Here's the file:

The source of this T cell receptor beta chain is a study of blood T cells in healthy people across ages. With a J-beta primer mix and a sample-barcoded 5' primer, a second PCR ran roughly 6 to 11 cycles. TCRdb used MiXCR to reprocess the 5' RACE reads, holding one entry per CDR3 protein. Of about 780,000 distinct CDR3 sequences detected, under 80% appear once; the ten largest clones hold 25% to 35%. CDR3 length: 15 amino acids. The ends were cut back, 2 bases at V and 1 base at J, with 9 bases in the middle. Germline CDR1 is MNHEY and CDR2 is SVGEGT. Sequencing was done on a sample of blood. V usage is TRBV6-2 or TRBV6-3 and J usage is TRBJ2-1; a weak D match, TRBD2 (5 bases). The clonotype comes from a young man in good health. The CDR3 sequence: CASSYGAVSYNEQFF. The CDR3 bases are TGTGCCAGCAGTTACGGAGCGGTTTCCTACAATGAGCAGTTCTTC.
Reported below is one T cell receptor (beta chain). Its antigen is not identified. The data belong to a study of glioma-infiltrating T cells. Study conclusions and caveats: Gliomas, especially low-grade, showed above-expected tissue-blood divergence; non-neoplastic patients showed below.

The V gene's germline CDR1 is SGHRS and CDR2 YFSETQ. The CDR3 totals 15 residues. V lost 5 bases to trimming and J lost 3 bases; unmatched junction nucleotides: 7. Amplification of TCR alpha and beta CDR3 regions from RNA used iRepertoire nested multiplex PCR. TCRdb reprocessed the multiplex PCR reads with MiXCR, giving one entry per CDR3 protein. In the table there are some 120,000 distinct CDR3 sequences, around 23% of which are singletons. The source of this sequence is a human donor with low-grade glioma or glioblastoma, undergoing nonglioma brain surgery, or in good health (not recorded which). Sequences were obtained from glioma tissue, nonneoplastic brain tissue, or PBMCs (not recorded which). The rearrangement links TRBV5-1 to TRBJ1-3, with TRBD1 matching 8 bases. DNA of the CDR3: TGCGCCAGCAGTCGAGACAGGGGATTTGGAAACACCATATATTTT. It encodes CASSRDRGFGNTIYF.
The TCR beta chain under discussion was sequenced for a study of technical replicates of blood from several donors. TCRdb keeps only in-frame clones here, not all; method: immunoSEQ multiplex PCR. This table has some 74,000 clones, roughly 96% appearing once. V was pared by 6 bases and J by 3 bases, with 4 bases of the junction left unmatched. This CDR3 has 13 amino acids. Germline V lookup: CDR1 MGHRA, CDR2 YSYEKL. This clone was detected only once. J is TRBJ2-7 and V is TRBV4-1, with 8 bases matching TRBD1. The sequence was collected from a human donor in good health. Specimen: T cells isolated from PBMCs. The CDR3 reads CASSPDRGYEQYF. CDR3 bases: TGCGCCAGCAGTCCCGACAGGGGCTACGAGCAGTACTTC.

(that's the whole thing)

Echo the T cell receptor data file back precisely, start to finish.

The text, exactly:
The source of this T cell receptor beta chain is a study of blood T cells in healthy people across ages. With a J-beta primer mix and a sample-barcoded 5' primer, a second PCR ran roughly 6 to 11 cycles. TCRdb used MiXCR to reprocess the 5' RACE reads, holding one entry per CDR3 protein. Of about 780,000 distinct CDR3 sequences detected, under 80% appear once; the ten largest clones hold 25% to 35%. CDR3 length: 15 amino acids. The ends were cut back, 2 bases at V and 1 base at J, with 9 bases in the middle. Germline CDR1 is MNHEY and CDR2 is SVGEGT. Sequencing was done on a sample of blood. V usage is TRBV6-2 or TRBV6-3 and J usage is TRBJ2-1; a weak D match, TRBD2 (5 bases). The clonotype comes from a young man in good health. The CDR3 sequence: CASSYGAVSYNEQFF. The CDR3 bases are TGTGCCAGCAGTTACGGAGCGGTTTCCTACAATGAGCAGTTCTTC.
Reported below is one T cell receptor (beta chain). Its antigen is not identified. The data belong to a study of glioma-infiltrating T cells. Study conclusions and caveats: Gliomas, especially low-grade, showed above-expected tissue-blood divergence; non-neoplastic patients showed below.

The V gene's germline CDR1 is SGHRS and CDR2 YFSETQ. The CDR3 totals 15 residues. V lost 5 bases to trimming and J lost 3 bases; unmatched junction nucleotides: 7. Amplification of TCR alpha and beta CDR3 regions from RNA used iRepertoire nested multiplex PCR. TCRdb reprocessed the multiplex PCR reads with MiXCR, giving one entry per CDR3 protein. In the table there are some 120,000 distinct CDR3 sequences, around 23% of which are singletons. The source of this sequence is a human donor with low-grade glioma or glioblastoma, undergoing nonglioma brain surgery, or in good health (not recorded which). Sequences were obtained from glioma tissue, nonneoplastic brain tissue, or PBMCs (not recorded which). The rearrangement links TRBV5-1 to TRBJ1-3, with TRBD1 matching 8 bases. DNA of the CDR3: TGCGCCAGCAGTCGAGACAGGGGATTTGGAAACACCATATATTTT. It encodes CASSRDRGFGNTIYF.
The TCR beta chain under discussion was sequenced for a study of technical replicates of blood from several donors. TCRdb keeps only in-frame clones here, not all; method: immunoSEQ multiplex PCR. This table has some 74,000 clones, roughly 96% appearing once. V was pared by 6 bases and J by 3 bases, with 4 bases of the junction left unmatched. This CDR3 has 13 amino acids. Germline V lookup: CDR1 MGHRA, CDR2 YSYEKL. This clone was detected only once. J is TRBJ2-7 and V is TRBV4-1, with 8 bases matching TRBD1. The sequence was collected from a human donor in good health. Specimen: T cells isolated from PBMCs. The CDR3 reads CASSPDRGYEQYF. CDR3 bases: TGCGCCAGCAGTCCCGACAGGGGCTACGAGCAGTACTTC.